At the moment there seems to be a resurgence in the fortunes of the Progressive Unionist Party–a Party that to some degree has fallen on hard times in recent years. There are many reasons for this–too many to recount here–but suffice to say that the party has sunk to its knees in this past number of years. Now with a new found will and a huge amount of application and dedication from many individuals their future certainly looks a lot brighter than previously. Should they climb to former lofty heights many people will deserve the plaudits undoubtedly bestowed upon them. But consideration should be given to those from a generation ago who took the bull by the horns–and an unprecedented gamble–not to mention flak from both friends and foes–to establish the Volunteer Political Party–the forerunner to the modern PUP.
One of those forward thinking pioneers was Ken Gibson. Ken was an East Belfast man–born and bred in the Willowfield area. From an early age it was apparent that Ken had staunch Unionist/Loyalist tendencies. For a period through the sixties he was aligned to Ian Paisley through the Free Presbyterian Church but at the onset of the conflict in 1969 Ken seen through the bluster of the agitator and left his fold. In the early seventies, in response to the republican onslaught against the Protestant community a revamped UVF was emerging. Ken Gibson was in the front ranks of this movement. Through the very early years of the Troubles Ken led from the front and was soon rewarded with a place on the UVF Brigade Staff. In early 1973 not long after internment was introduced for those who were only trying to defend their country Ken made that trip to Long Kesh as Loyalist Detainee. While there he was a great source of all things pertaining to loyalism and was a wonderful role model in particular to the younger prisoners who, of course were in abundance. I was also noticeable during this period that Ken was one of the early thinkers within the ranks. It wouldnt have been unusual to see him huddled over a table in the study hut or gathered around a bed space with Gusty, Billy Davidson, Geordie Orr and others. Much of the forward thinking from this time emanated from these men–on the inside–and their compatriots on the outside. Much of what they spoke about then is now is evident in the pages of the recent book–” Northern Ireland’s Lost Opportunity-The Frustrated Promise of Political Loyalism” by Tony Novosel. The thinking within the UVF ranks then was years ahead of anything else being offered at that time–from any quarter–but was disregarded because of the source. Had the same thinking been emanating from mainstream unionism much of it would have been implemented then–much earlier then the Good Friday Agreement of 1998–and with it the possibility of many lives being saved. It was in these early days of the coflict that the UVF recognised the need to steer a political path rather than one of armed defiance. Upon his release in December 1973 Ken was one of those officers tasked with attempting to move the organisation in a political direction. The next year the Volunteer Political Party was formed with Ken playing a leading role as Chairman and with Hughie Smyth as a close compatriot. In June 1974 Ken publicly stated that the VPP endorsed the idea of the establishment of an all party talks forum, a stance that was welcomed by the then British government. The VPP campaign also focused on the abysmal social housing in the Shankill area and other relevant working class issues. Ironically because of this stance the party was attacked by a number of Unionist politicians. Martin Smyth and John Taylor of the UUP were most vocal in their condemnation by declaring that the working class approach by Gibson and the VPP was akin to communism. Gibson at this time also publicly disavowed the Ulster Nationalist ideas being propogated by people like Glenn Barr and Kennedy Lindsay who were reprentatives of the Vanguard party.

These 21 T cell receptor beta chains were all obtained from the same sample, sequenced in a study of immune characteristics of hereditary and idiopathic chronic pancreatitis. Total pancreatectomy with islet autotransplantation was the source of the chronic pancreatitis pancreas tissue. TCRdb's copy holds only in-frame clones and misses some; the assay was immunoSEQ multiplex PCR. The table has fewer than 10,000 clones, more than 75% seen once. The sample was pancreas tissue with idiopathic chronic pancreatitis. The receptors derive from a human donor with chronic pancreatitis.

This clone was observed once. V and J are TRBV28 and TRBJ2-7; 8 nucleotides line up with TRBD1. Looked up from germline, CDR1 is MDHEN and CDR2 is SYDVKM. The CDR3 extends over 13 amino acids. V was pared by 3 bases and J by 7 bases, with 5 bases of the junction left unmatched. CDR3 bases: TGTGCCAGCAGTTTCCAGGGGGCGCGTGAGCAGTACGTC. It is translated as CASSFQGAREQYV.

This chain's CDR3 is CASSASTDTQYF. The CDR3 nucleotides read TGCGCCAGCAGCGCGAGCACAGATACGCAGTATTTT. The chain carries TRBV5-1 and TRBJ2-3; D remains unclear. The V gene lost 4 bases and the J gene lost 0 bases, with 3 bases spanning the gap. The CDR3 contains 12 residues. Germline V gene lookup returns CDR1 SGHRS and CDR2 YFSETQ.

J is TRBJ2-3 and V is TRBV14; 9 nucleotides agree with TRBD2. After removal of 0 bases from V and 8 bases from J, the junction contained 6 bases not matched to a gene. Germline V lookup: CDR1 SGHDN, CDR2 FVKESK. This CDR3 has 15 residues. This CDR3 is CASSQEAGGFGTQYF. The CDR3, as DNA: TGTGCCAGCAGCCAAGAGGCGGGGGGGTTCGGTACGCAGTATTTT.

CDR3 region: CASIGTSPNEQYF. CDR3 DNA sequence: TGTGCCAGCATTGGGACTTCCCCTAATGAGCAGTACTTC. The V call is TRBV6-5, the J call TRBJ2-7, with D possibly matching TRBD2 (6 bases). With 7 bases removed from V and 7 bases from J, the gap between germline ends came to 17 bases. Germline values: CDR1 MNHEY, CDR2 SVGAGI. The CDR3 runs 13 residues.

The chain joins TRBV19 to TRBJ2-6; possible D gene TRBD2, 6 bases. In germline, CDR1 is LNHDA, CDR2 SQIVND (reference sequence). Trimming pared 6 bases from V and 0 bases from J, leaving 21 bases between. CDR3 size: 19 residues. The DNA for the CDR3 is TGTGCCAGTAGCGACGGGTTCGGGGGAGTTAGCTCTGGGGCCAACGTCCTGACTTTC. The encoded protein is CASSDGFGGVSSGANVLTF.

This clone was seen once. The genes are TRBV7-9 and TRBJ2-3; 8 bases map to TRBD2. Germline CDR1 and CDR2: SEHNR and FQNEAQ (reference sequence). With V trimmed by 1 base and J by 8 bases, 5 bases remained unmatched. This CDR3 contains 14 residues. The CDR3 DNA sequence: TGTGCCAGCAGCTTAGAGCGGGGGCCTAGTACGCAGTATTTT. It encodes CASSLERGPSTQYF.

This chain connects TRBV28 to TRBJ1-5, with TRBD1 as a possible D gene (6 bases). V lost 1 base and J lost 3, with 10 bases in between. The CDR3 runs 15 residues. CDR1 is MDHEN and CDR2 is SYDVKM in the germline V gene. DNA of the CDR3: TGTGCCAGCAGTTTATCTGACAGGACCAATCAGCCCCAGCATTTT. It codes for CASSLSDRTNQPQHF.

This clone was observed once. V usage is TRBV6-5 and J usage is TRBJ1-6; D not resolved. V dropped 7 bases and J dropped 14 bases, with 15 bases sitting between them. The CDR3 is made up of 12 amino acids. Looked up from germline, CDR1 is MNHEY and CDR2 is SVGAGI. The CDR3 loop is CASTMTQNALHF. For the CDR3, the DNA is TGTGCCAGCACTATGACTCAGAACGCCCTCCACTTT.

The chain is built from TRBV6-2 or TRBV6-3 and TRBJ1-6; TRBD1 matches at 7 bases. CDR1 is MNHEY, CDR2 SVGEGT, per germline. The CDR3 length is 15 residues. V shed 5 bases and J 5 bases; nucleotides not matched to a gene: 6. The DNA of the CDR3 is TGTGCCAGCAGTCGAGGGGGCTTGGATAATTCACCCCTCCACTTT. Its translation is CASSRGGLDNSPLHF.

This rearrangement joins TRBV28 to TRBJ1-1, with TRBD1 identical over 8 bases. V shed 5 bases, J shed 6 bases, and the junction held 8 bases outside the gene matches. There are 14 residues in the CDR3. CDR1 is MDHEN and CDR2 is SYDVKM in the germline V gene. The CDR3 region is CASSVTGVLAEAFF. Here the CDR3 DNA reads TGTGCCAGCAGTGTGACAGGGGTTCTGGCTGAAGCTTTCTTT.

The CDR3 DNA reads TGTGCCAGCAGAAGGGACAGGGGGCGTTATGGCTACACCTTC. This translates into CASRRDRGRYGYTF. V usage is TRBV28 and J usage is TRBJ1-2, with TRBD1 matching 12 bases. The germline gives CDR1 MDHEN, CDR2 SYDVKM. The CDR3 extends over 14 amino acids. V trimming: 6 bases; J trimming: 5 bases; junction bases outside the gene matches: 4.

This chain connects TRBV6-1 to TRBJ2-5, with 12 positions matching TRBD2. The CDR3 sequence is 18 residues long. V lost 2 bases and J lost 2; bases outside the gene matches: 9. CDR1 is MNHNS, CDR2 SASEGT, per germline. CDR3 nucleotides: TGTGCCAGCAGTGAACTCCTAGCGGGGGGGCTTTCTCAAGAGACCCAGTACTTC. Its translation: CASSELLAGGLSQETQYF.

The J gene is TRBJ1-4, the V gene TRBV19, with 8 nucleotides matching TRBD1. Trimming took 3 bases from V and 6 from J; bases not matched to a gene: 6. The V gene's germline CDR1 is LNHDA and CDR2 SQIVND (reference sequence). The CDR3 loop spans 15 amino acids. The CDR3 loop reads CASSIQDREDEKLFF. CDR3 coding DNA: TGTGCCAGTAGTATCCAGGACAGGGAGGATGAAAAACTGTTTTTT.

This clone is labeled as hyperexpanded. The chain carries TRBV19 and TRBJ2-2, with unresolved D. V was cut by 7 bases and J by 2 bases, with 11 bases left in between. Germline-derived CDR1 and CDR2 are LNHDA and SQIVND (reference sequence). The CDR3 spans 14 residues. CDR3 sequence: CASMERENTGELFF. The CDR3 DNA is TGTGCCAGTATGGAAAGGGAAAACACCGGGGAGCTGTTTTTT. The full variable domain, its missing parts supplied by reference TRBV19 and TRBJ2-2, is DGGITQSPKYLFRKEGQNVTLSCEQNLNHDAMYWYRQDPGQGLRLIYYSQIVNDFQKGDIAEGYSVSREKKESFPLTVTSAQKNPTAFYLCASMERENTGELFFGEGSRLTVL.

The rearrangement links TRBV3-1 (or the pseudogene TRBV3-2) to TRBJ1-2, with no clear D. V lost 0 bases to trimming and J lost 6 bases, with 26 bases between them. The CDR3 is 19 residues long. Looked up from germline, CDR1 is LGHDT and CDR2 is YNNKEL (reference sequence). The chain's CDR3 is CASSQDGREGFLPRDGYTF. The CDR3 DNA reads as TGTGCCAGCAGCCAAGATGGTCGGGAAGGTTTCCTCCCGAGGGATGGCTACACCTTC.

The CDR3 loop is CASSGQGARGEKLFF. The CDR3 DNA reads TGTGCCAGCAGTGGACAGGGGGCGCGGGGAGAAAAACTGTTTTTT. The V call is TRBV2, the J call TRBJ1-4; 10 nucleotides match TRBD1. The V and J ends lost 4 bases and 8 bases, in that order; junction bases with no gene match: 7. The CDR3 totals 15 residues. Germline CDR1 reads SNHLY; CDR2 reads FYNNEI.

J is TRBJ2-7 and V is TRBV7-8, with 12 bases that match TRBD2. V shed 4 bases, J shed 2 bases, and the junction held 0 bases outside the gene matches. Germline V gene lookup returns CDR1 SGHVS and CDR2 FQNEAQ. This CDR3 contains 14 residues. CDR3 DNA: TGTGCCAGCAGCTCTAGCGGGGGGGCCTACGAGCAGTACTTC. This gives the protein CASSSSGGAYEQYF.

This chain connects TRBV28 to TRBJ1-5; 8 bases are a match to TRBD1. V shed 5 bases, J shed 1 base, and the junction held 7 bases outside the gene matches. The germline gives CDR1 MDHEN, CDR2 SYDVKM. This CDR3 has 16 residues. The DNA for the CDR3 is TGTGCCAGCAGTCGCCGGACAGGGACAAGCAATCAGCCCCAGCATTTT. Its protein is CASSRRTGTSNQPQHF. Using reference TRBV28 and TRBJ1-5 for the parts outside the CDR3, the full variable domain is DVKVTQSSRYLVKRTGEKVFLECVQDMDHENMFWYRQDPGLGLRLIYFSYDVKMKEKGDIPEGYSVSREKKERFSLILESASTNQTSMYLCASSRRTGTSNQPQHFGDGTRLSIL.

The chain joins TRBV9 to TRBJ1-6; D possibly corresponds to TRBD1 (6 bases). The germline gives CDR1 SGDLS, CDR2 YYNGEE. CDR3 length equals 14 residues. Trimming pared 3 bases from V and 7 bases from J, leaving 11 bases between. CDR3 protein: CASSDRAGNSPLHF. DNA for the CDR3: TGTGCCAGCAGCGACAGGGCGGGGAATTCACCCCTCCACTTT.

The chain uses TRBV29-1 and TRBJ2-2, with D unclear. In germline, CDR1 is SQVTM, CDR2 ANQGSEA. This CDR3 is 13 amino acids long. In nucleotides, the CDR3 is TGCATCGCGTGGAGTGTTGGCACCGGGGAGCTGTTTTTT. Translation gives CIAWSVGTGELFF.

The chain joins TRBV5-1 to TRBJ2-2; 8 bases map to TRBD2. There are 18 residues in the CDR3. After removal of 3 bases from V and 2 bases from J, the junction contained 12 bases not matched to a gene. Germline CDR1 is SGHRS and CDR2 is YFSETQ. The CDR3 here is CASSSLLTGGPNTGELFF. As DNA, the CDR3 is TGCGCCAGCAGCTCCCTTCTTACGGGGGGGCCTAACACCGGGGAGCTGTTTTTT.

In October of the same year Ken Gibson stood for the VPP in the West belfast constituency for the General Election but he only managed to finish in fourth place with a total of 2,690 votes–well behind the DUP candidate Johnny McQuade and even further behind the winner of the seat, Gerry Fitt. In the wake of this the VPP was dissolved and Hughie Smyth was elected to the Northern Ireland Constitutional Convention as an Independent Unionist.
No matter that the initial setting up of a political arm was doomed to failure–Ken Gibson, and others like him had the bravery and the foresight to attempt something in the face of many barriers and difficulties. But it was through the pioneering efforts of him and others that would eventually pave the way for the reformation of the party under the title of the Progressive Unionist Party in 1979. Ken Gibson should be commended for that.
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